Over at Pundit Nation, Michael Mathias argues that the "peace activists" were right about Iraq. Before nodding in agreement, I recommend this article by Arthur Herman in Commentary. I read this on my deck the other night over a nice Oregon Pinot Noir and was struck by it's evisceration of the conventional wisdom of the "peace activists." Herman reminds us - but Mathias forgets - that the Iraq Liberation Act making regime change in Iraq the official policy of the United States was passed and signed into law in 1998 by President Bill Clinton. In December of 1998, Clinton said the following about Saddam:
Saddam Hussein must not be allowed to threaten his neighbors or the world with nuclear arms, poison gas, or biological weapons. . . . Other countries possess weapons of mass destruction and ballistic missiles. With Saddam, there is one big difference: he has used them. Not once, but repeatedly. . . . I have no doubt today that, left unchecked, Saddam Hussein will use these terrible weapons again.
The Act did not call for the use of force - it said that it was not speaking to that - but Clinton used force anyway. Shortly after its passage, he asked all UN inspectors to leave Iraq and then launched Operation Desert Fox - a four day campaign of bombing Iraq.
Mathias argues that Saddam didn't support terrorists - save a little money for the families of Palestinen suicide bombers. Of course, the Clinton administration - not just George W. Bush - identified Saddam as a major state sponsor or terrorism. That's not surprising, because he was:
We now know, thanks to captured Iraqi documents, that American intelligence seriously underestimated the extent of Saddam’s ties with terrorist groups of all sorts. Throughout the 1990’s, it emerged, the Iraqi intelligence service had worked with Hamas, the Palestine Liberation Front, and Yasir Arafat’s private army (Force 17), and had given training to members of Islamic Jihad, the terrorist group that assassinated Egyptian president Anwar Sadat. Saddam also collaborated with jihadists fighting the American presence in Somalia, including some who were members of al Qaeda. It may be that al Qaeda had no formal presence in Iraq itself, but the captured documents show that it did not need such a presence. Saddam was willing to work with any terrorists who targeted the United States and its allies, and he reached out to al-Qaeda-affiliated groups (and vice-versa) whenever the occasion warranted.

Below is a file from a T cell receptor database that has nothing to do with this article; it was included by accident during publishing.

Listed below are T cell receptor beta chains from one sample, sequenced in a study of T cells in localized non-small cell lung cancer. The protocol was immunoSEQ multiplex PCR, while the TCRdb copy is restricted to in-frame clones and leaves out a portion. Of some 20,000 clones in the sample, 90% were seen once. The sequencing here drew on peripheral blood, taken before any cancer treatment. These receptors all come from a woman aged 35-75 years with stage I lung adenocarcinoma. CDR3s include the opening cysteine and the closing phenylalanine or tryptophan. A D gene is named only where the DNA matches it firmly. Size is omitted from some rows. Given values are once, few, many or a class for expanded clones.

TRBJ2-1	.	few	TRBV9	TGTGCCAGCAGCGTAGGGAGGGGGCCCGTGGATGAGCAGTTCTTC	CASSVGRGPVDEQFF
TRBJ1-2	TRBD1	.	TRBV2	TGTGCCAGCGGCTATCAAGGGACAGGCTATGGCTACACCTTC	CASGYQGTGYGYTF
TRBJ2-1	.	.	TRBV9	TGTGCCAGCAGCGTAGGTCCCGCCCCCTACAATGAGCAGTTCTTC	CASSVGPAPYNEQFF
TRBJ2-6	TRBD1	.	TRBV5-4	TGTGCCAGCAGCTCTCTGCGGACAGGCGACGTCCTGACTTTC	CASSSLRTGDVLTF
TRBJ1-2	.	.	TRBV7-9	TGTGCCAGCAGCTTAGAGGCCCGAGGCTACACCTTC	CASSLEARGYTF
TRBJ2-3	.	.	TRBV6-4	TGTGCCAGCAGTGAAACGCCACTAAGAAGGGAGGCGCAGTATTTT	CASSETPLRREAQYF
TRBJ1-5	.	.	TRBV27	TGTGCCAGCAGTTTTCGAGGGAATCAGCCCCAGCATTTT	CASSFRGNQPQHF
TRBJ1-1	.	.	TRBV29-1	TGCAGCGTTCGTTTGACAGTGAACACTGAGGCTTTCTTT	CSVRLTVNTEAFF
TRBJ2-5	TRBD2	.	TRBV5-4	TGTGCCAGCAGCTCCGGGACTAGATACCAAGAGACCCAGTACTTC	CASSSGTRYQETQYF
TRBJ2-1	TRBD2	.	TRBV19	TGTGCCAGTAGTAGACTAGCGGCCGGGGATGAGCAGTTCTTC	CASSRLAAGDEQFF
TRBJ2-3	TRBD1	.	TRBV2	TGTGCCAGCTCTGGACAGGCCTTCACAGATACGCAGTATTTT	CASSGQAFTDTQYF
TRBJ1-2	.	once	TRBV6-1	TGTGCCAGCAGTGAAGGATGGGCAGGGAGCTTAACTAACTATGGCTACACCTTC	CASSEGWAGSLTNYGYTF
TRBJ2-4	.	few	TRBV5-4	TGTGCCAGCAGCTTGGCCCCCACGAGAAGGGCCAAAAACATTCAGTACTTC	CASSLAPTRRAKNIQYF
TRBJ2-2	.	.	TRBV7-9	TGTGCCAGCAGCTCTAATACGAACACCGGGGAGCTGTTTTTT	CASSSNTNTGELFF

Mathias implies that UN inspectors thought Saddam had no WMDs, but that's not quite right. All they knew is that he was not complying with the inspection regime so they were unable to draw any conclusions.
Again, from Herman's article:
On November 25, 2002, under the terms of 1441, UN inspectors re-entered Iraq. They came back empty-handed. On December 7, Iraq dumped thousands of pages of documents on UNMOVIC. Even Hans Blix recognized that this mountain of materials, some of them over a decade old, contained nothing to clear up the question of what had happened to Saddam’s stockpiles. All the same, Blix asked for time to sift through the document dump, knowing the task would consume months.
As Bob Woodward notes in Plan of Attack, his account of the run-up to the war, Bush so far had been “a study in patience.” (It is also true that General Franks was not yet ready for offensive operations, and needed time for the buildup of American forces in Kuwait that was the leverage behind the implicit threat of force.) The President held back until Blix’s interim report on January 27, 2003, which even the New York Times labeled “grim.” There was nothing in it to suggest that Iraq had accepted the principle of complying with UN resolutions or intended to take any of the steps that, in Blix’s words, “it needs to carry out to win the confidence of the world and to live in peace.”
Every intelligence service thought he still had - or was reconsituting his WMD program. While it is possible, in hind sight, to argue that this bit of evidence should have been discounted or that information should have been given more significance, the fact remains that two administrations - one Democrat and one Republican - and a host of international intelligence agencies thought that he was back in the game.
But, in a sense, whether he had WMDs in 2003 may not even be the right question. They were certainly something that he wanted to have and was willing to use. If he had been dissuaded, it was because of a sanctions regime that was on its last legs.
Mathias argues that the "peace activists" opposition to sanctions was based on the fact that they had failed and they had. Saddam was perfectly willing to let Iraqis starve and the UN was perfectly willing to allow him to do so. He could not, as John Kerry argues, be kept in that box. The "peace activists" would have let him out and we can only speculate on what would have happened. His track record doesn't suggest that it would have been good. What Michael doesn't recognize is that part of the justification for the Iraq war was the failure - abetted by the UN and certain of our allies - of sanctions. Even if Saddam was in check in 2003, it seemed unlikely that he could be kept there.
I don't cite Herman's piece as necessarily establishing that the Iraq war was the right decision. I remember, at the time, being very uncertain about whether it was. But it - along with so many other post war reviews - reminds us that the demonization of Bush reflects, at best, a refusal to face difficult facts and, at worst, a cynical manipulation of a complicated issue.
And, of course, the question of whether the Iraq war was the right decision is not the same question as what to do about Iraq now. Obama seems committed to abandoning Iraq because he would not have gone their in the first place and damn the consequences. That doesn't strike me as change we ought to believe in.